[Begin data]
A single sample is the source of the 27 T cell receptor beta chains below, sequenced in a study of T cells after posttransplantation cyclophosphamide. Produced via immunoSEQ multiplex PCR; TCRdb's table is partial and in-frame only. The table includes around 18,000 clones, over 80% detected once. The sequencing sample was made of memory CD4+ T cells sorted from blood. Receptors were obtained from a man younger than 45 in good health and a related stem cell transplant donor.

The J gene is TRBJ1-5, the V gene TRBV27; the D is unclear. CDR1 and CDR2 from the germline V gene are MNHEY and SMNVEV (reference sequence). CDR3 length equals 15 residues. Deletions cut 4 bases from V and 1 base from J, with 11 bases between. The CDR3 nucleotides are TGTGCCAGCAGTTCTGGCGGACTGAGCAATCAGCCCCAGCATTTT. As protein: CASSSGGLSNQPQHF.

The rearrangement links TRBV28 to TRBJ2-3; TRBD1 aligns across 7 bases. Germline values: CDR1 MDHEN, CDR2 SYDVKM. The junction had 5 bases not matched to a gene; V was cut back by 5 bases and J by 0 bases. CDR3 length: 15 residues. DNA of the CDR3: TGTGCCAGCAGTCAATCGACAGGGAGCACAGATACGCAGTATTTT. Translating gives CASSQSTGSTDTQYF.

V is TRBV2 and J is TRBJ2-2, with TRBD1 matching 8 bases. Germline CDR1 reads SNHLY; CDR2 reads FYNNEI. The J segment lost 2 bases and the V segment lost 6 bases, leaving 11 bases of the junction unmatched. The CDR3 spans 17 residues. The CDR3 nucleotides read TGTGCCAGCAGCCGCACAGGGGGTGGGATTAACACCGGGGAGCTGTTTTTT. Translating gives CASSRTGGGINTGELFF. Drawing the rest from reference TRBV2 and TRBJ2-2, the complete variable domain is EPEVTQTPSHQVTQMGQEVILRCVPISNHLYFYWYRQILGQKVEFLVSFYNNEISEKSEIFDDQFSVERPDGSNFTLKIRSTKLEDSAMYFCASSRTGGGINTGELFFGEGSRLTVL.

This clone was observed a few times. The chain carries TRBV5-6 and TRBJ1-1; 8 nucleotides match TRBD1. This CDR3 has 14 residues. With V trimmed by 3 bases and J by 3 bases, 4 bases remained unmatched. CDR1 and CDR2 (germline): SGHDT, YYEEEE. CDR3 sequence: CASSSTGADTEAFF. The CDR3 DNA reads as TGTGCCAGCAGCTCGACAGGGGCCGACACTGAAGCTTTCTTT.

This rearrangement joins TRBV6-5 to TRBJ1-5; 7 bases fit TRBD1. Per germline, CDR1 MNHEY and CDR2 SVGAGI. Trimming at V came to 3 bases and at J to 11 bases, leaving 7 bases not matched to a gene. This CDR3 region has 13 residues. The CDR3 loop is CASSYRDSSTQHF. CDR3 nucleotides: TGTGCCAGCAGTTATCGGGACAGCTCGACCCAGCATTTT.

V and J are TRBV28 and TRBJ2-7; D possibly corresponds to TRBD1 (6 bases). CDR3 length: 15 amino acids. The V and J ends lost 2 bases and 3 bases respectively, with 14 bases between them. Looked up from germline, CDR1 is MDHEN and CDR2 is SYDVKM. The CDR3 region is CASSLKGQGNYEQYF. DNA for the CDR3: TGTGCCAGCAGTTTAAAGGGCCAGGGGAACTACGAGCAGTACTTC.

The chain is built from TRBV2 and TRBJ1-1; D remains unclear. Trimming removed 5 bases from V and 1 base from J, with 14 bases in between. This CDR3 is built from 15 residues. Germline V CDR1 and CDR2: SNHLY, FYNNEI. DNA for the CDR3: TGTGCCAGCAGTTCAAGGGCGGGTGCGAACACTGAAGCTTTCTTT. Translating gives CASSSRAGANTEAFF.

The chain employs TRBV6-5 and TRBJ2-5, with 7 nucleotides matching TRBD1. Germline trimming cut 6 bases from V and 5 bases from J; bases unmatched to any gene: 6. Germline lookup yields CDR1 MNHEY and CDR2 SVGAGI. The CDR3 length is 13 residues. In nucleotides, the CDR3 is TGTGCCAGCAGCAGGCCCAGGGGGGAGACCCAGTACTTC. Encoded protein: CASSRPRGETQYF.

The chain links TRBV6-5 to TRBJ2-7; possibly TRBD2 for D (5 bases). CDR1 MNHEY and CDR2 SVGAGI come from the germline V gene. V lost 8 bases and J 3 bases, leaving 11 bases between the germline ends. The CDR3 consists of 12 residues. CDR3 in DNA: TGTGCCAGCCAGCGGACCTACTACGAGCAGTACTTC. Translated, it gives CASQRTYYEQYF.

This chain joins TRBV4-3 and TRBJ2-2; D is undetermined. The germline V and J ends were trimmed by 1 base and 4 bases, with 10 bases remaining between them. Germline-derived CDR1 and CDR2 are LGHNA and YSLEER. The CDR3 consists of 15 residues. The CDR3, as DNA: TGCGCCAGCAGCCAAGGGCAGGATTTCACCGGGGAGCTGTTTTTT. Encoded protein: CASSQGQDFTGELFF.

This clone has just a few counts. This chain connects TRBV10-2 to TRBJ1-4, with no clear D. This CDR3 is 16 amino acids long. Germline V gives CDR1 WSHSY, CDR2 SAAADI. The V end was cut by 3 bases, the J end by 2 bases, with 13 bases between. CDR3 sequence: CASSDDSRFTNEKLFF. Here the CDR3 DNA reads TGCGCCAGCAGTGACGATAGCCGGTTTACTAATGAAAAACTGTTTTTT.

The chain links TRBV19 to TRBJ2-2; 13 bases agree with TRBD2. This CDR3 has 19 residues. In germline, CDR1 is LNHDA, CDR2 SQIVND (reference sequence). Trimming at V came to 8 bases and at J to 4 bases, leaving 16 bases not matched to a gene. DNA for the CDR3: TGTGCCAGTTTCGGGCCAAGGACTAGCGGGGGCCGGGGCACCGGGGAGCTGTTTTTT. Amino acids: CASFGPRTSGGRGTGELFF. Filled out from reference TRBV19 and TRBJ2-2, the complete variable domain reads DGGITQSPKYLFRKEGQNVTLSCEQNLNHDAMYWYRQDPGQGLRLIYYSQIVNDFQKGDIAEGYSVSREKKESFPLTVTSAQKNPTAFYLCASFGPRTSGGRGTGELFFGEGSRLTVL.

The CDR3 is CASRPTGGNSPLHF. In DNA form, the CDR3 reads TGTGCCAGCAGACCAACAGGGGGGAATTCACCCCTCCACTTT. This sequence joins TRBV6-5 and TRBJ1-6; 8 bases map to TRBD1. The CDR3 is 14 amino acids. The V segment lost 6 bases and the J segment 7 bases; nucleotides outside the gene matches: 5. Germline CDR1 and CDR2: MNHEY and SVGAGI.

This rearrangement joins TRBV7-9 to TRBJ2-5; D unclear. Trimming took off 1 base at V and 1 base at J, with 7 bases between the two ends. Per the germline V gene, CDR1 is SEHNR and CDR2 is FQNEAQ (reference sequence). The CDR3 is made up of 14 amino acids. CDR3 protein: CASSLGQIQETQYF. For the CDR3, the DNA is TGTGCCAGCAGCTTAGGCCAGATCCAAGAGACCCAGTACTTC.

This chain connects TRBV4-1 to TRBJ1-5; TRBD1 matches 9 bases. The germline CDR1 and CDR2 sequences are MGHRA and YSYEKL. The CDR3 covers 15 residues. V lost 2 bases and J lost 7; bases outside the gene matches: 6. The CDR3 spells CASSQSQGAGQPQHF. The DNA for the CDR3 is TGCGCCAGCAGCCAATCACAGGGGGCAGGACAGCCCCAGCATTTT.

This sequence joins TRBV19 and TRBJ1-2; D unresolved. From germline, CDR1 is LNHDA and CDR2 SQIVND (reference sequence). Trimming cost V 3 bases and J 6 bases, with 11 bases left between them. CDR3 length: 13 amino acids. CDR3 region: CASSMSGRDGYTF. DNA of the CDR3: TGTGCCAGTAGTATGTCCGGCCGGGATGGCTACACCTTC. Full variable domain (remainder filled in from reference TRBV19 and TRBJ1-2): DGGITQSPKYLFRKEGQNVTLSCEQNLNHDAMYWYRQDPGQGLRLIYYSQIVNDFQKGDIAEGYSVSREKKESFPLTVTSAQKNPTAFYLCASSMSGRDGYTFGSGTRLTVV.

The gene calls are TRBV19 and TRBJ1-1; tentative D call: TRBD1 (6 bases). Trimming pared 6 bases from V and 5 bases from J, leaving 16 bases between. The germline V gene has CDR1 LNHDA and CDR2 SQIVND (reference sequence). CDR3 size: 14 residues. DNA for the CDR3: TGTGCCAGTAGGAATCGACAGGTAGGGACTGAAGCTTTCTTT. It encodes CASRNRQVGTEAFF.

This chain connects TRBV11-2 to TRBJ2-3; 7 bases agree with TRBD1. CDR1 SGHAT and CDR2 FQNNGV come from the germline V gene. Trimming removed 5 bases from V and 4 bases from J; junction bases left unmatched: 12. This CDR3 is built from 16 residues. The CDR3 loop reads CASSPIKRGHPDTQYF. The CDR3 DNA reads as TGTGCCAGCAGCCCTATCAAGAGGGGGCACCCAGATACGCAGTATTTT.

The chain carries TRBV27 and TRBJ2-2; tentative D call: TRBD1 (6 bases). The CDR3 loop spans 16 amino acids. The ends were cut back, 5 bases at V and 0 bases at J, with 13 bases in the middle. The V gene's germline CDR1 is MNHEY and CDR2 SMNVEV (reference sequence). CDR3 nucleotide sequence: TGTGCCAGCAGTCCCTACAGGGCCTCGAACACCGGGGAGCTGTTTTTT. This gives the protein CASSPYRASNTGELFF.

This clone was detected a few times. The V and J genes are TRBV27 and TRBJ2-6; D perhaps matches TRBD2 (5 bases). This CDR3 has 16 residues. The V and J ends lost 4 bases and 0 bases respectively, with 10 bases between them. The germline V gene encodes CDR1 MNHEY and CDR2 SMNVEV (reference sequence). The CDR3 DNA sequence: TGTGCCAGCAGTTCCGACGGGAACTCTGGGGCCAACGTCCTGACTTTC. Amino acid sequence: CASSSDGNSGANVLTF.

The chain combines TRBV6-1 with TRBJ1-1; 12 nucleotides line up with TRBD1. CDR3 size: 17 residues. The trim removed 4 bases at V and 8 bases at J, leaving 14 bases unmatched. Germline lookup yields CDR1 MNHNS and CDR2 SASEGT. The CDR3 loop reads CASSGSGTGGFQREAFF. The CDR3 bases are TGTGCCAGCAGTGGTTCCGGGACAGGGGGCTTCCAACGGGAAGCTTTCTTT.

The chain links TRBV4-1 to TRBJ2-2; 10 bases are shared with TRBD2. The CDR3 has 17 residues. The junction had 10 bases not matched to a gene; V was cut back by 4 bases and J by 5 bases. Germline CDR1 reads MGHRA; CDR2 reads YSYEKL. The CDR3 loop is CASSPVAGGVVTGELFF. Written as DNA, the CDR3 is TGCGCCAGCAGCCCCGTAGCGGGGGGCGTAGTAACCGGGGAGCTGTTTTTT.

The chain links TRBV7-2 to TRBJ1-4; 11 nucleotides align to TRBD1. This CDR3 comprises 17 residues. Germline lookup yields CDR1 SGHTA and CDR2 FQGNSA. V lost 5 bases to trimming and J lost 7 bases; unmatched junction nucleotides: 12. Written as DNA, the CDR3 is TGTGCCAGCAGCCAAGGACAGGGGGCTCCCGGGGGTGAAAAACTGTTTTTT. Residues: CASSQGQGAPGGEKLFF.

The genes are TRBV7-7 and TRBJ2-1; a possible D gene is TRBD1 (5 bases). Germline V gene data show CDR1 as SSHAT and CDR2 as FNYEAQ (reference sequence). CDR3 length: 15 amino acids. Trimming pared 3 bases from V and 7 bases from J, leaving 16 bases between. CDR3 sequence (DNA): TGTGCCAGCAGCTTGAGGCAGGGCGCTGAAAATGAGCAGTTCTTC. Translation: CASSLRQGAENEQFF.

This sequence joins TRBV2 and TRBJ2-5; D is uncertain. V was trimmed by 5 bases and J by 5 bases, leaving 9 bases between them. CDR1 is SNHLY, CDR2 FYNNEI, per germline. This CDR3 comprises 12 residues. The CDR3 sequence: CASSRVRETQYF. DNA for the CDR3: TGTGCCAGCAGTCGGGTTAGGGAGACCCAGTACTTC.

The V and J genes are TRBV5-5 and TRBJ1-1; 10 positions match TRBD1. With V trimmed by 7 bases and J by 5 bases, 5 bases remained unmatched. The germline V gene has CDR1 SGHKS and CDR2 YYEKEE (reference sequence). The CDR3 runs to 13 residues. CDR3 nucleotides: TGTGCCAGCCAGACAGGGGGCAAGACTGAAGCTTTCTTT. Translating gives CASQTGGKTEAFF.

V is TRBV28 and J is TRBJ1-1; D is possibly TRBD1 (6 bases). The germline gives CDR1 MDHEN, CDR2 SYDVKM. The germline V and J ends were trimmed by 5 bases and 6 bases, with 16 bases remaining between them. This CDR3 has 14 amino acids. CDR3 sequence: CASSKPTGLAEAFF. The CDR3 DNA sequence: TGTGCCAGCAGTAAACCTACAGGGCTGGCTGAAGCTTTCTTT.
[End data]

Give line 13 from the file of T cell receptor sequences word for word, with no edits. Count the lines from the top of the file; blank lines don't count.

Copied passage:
The chain links TRBV19 to TRBJ2-2; 13 bases agree with TRBD2. This CDR3 has 19 residues. In germline, CDR1 is LNHDA, CDR2 SQIVND (reference sequence). Trimming at V came to 8 bases and at J to 4 bases, leaving 16 bases not matched to a gene. DNA for the CDR3: TGTGCCAGTTTCGGGCCAAGGACTAGCGGGGGCCGGGGCACCGGGGAGCTGTTTTTT. Amino acids: CASFGPRTSGGRGTGELFF. Filled out from reference TRBV19 and TRBJ2-2, the complete variable domain reads DGGITQSPKYLFRKEGQNVTLSCEQNLNHDAMYWYRQDPGQGLRLIYYSQIVNDFQKGDIAEGYSVSREKKESFPLTVTSAQKNPTAFYLCASFGPRTSGGRGTGELFFGEGSRLTVL.